More Trouble for For-Profit Colleges: They Can’t Keep Calling Your Cell
The for-profit college industry is under pressure. Many of its biggest companies are being investigated by federal agencies and state attorneys general for fraud and misrepresentation — deceiving students, regulators, and investors about job placement rates, costs and quality of programs, transferability of credits, and other matters. Enrollments are down, and share prices have been falling. Now, things are about to get even tougher for these companies — but, thankfully, a little easier for people tired of being relentlessly pursued by for-profit college recruiters who are desperate to put “asses in classes” and keep the billions in federal student aid money flowing into their bosses’ coffers.
On Wednesday, new Federal Communications Commission (FCC) rules are set to kick in under the Telecommunications Consumer Protection Act, and they will put tighter restrictions on the ways in which for-profit colleges and their lead generator partners can make recruiting calls to past, current, and prospective students. In most cases (whenever calling from a phone that has the “capacity” to autodial), recruiters won’t be able to make such calls without prior express written consent. This can include an electronic signature online, but where an online visitor is asked to check a box before proceeding, many of them simply close the browser window without sharing information.
The rules, in fact, apply to sales calls by all for-profit businesses, but for-profit colleges, many of which have relied on boiler room operators hounding people with carefully-crafted, manipulative scripts, may be hit especially hard. Indeed, the always-connected, pro-industry Wells Fargo analyst Trace Urdan warns that the new rules “are likely to impact lead flow to post-secondary schools from third-party aggregators by at least 12%, and in some cases, by as much as 50% according to our sources privy to pre-implementation testing. This seems to contrast with assertions by school companies that the effect will be either negligible or in the single-digit percentage range.” Accordingly, Urdan warns that expectations for for-profit college “starts,” meaning student enrollments, “could be at risk” this fall and next year. He believes that online training programs, including those at the University of Phoenix, Corinthian Colleges, and Bridgepoint Education, are in greatest peril.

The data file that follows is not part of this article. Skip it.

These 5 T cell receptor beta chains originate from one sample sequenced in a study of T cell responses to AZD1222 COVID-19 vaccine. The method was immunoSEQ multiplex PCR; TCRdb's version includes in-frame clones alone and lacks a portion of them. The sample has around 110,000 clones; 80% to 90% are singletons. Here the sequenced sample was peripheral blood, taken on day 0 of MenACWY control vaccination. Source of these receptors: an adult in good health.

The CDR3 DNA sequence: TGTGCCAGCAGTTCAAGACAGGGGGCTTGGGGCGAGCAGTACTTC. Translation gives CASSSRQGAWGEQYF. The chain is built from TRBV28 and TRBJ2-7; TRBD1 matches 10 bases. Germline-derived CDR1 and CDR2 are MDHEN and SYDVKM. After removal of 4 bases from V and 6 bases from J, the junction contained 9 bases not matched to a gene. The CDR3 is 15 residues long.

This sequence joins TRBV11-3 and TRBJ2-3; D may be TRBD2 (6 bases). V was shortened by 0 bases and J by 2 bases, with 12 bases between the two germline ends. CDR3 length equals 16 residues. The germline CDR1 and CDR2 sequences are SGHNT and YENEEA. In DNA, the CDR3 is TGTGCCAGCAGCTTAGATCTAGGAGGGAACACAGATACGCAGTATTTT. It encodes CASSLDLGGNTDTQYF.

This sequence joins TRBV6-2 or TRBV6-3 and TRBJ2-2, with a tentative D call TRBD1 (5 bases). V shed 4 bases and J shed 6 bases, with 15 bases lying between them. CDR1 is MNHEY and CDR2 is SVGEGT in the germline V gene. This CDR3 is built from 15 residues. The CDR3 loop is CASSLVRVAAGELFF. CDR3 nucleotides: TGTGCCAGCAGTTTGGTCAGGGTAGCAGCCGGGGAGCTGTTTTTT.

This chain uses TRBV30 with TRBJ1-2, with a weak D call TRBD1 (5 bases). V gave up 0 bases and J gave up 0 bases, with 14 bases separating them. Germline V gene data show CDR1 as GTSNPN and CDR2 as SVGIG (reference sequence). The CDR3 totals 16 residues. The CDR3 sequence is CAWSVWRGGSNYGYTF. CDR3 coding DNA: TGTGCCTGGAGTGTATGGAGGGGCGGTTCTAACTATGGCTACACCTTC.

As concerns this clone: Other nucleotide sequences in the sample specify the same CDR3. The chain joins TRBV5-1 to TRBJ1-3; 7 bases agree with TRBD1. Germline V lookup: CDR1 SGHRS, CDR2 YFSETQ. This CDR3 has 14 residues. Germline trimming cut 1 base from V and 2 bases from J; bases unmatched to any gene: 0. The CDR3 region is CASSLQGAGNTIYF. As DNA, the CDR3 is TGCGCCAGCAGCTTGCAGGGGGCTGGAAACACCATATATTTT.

For-profit colleges that violate the rules risk statutory damages in court of $500 for accidental violations and $1500 for intentional violations — per call. With autodialers working all day, damages in a class action lawsuit could add up fast. The larger, wealthier companies can hire an audit firm to help protect them from unwarranted accusations, but, at the same time, as Urdan notes, the bigger the school, the more dependent it is on the third-party lead generators that will be especially constrained by this rule.
Last year, senators Dick Durbin (D-IL), Tom Harkin (D-IA), Barbara Boxer (D-CA), and Frank Lautenberg (D-NJ, now deceased) wrote to the Federal Trade Commission (FTC), asking it to investigating these lead generators. “Lead generators have become a key part of the aggressive recruiting strategy for many for-profit colleges,” they wrote, arguing that for-profit colleges work with lead generators to “deceive consumers to obtain personal information by misrepresenting their affiliation with for-profit colleges, as well as concealing how and by whom their information will be used.” Indeed, my own encounters with the world of lead generation, and those of others, suggest it is a scary place indeed.
In June, at the annual meeting of the for-profit colleges’ trade group, APSCU, lawyers briefed college executives on how to comply with the new rule, and the group put out an “APSCU FCC Regulations Readiness Guide.” An official from the Federal Trade Commission (FTC) also spoke, warning schools that they cannot duck responsibility by blaming “rogue vendors,” and warning that the FTC will be reviewing student complaints that are submitted to the Department of Education and the Department of Veterans Affairs.
For unscruplous for-profit colleges, at least. But good news for students who might otherwise be pressured into signing up for career programs that leave them tens of thousands of dollars deep in debt with no improvement in career prospects.
This article also appears on Huffington Post.